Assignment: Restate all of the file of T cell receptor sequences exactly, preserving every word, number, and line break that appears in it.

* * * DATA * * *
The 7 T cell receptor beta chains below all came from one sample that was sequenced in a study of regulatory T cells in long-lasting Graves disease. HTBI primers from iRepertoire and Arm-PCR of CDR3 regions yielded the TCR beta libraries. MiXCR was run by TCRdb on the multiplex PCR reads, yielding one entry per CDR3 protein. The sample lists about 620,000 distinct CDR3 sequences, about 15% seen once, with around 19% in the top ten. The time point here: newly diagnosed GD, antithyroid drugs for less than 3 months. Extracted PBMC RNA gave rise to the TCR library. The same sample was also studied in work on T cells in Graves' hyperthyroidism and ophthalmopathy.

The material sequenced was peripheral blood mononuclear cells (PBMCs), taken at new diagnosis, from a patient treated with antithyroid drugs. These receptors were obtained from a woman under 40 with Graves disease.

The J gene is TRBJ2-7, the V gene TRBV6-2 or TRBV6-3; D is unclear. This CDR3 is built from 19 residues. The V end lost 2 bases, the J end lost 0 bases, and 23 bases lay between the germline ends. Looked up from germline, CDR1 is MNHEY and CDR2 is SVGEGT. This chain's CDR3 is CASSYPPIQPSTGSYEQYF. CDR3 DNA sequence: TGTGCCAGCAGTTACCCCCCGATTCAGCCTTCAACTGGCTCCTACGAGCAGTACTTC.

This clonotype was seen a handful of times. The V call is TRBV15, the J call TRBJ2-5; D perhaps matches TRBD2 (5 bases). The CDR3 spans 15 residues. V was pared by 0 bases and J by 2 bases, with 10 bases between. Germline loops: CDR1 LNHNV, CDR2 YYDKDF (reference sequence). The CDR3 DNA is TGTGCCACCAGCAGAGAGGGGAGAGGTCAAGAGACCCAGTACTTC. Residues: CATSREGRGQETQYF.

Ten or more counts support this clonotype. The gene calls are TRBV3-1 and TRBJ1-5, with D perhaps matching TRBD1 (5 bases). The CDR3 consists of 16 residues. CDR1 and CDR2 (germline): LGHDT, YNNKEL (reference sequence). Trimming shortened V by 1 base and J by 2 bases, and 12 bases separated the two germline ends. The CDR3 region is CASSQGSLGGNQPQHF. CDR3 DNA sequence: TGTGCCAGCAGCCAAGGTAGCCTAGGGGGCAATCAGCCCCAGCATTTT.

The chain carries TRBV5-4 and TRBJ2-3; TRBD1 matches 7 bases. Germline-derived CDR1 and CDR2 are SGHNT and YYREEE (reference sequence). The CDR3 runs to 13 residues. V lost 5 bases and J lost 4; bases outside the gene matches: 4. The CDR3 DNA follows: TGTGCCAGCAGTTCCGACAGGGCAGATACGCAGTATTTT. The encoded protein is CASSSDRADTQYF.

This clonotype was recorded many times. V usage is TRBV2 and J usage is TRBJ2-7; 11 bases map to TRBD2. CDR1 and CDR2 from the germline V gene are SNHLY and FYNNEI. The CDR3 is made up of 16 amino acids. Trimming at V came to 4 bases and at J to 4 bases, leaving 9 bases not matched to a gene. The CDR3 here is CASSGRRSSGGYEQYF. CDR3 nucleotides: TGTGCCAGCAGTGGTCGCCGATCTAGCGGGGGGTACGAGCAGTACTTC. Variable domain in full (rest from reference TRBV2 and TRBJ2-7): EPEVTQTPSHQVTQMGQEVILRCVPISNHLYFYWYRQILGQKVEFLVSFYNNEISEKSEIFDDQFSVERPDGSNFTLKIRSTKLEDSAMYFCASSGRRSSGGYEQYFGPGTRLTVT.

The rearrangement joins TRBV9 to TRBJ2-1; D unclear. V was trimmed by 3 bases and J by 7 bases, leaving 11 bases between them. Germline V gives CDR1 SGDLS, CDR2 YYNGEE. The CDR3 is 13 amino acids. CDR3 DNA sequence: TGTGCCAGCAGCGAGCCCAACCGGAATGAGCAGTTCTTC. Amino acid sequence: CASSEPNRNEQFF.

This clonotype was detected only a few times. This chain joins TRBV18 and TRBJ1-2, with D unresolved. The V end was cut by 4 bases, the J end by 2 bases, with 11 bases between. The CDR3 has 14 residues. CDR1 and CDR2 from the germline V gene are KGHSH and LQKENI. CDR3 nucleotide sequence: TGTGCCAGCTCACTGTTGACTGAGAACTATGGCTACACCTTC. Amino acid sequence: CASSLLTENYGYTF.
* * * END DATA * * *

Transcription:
The 7 T cell receptor beta chains below all came from one sample that was sequenced in a study of regulatory T cells in long-lasting Graves disease. HTBI primers from iRepertoire and Arm-PCR of CDR3 regions yielded the TCR beta libraries. MiXCR was run by TCRdb on the multiplex PCR reads, yielding one entry per CDR3 protein. The sample lists about 620,000 distinct CDR3 sequences, about 15% seen once, with around 19% in the top ten. The time point here: newly diagnosed GD, antithyroid drugs for less than 3 months. Extracted PBMC RNA gave rise to the TCR library. The same sample was also studied in work on T cells in Graves' hyperthyroidism and ophthalmopathy.

The material sequenced was peripheral blood mononuclear cells (PBMCs), taken at new diagnosis, from a patient treated with antithyroid drugs. These receptors were obtained from a woman under 40 with Graves disease.

The J gene is TRBJ2-7, the V gene TRBV6-2 or TRBV6-3; D is unclear. This CDR3 is built from 19 residues. The V end lost 2 bases, the J end lost 0 bases, and 23 bases lay between the germline ends. Looked up from germline, CDR1 is MNHEY and CDR2 is SVGEGT. This chain's CDR3 is CASSYPPIQPSTGSYEQYF. CDR3 DNA sequence: TGTGCCAGCAGTTACCCCCCGATTCAGCCTTCAACTGGCTCCTACGAGCAGTACTTC.

This clonotype was seen a handful of times. The V call is TRBV15, the J call TRBJ2-5; D perhaps matches TRBD2 (5 bases). The CDR3 spans 15 residues. V was pared by 0 bases and J by 2 bases, with 10 bases between. Germline loops: CDR1 LNHNV, CDR2 YYDKDF (reference sequence). The CDR3 DNA is TGTGCCACCAGCAGAGAGGGGAGAGGTCAAGAGACCCAGTACTTC. Residues: CATSREGRGQETQYF.

Ten or more counts support this clonotype. The gene calls are TRBV3-1 and TRBJ1-5, with D perhaps matching TRBD1 (5 bases). The CDR3 consists of 16 residues. CDR1 and CDR2 (germline): LGHDT, YNNKEL (reference sequence). Trimming shortened V by 1 base and J by 2 bases, and 12 bases separated the two germline ends. The CDR3 region is CASSQGSLGGNQPQHF. CDR3 DNA sequence: TGTGCCAGCAGCCAAGGTAGCCTAGGGGGCAATCAGCCCCAGCATTTT.

The chain carries TRBV5-4 and TRBJ2-3; TRBD1 matches 7 bases. Germline-derived CDR1 and CDR2 are SGHNT and YYREEE (reference sequence). The CDR3 runs to 13 residues. V lost 5 bases and J lost 4; bases outside the gene matches: 4. The CDR3 DNA follows: TGTGCCAGCAGTTCCGACAGGGCAGATACGCAGTATTTT. The encoded protein is CASSSDRADTQYF.

This clonotype was recorded many times. V usage is TRBV2 and J usage is TRBJ2-7; 11 bases map to TRBD2. CDR1 and CDR2 from the germline V gene are SNHLY and FYNNEI. The CDR3 is made up of 16 amino acids. Trimming at V came to 4 bases and at J to 4 bases, leaving 9 bases not matched to a gene. The CDR3 here is CASSGRRSSGGYEQYF. CDR3 nucleotides: TGTGCCAGCAGTGGTCGCCGATCTAGCGGGGGGTACGAGCAGTACTTC. Variable domain in full (rest from reference TRBV2 and TRBJ2-7): EPEVTQTPSHQVTQMGQEVILRCVPISNHLYFYWYRQILGQKVEFLVSFYNNEISEKSEIFDDQFSVERPDGSNFTLKIRSTKLEDSAMYFCASSGRRSSGGYEQYFGPGTRLTVT.

The rearrangement joins TRBV9 to TRBJ2-1; D unclear. V was trimmed by 3 bases and J by 7 bases, leaving 11 bases between them. Germline V gives CDR1 SGDLS, CDR2 YYNGEE. The CDR3 is 13 amino acids. CDR3 DNA sequence: TGTGCCAGCAGCGAGCCCAACCGGAATGAGCAGTTCTTC. Amino acid sequence: CASSEPNRNEQFF.

This clonotype was detected only a few times. This chain joins TRBV18 and TRBJ1-2, with D unresolved. The V end was cut by 4 bases, the J end by 2 bases, with 11 bases between. The CDR3 has 14 residues. CDR1 and CDR2 from the germline V gene are KGHSH and LQKENI. CDR3 nucleotide sequence: TGTGCCAGCTCACTGTTGACTGAGAACTATGGCTACACCTTC. Amino acid sequence: CASSLLTENYGYTF.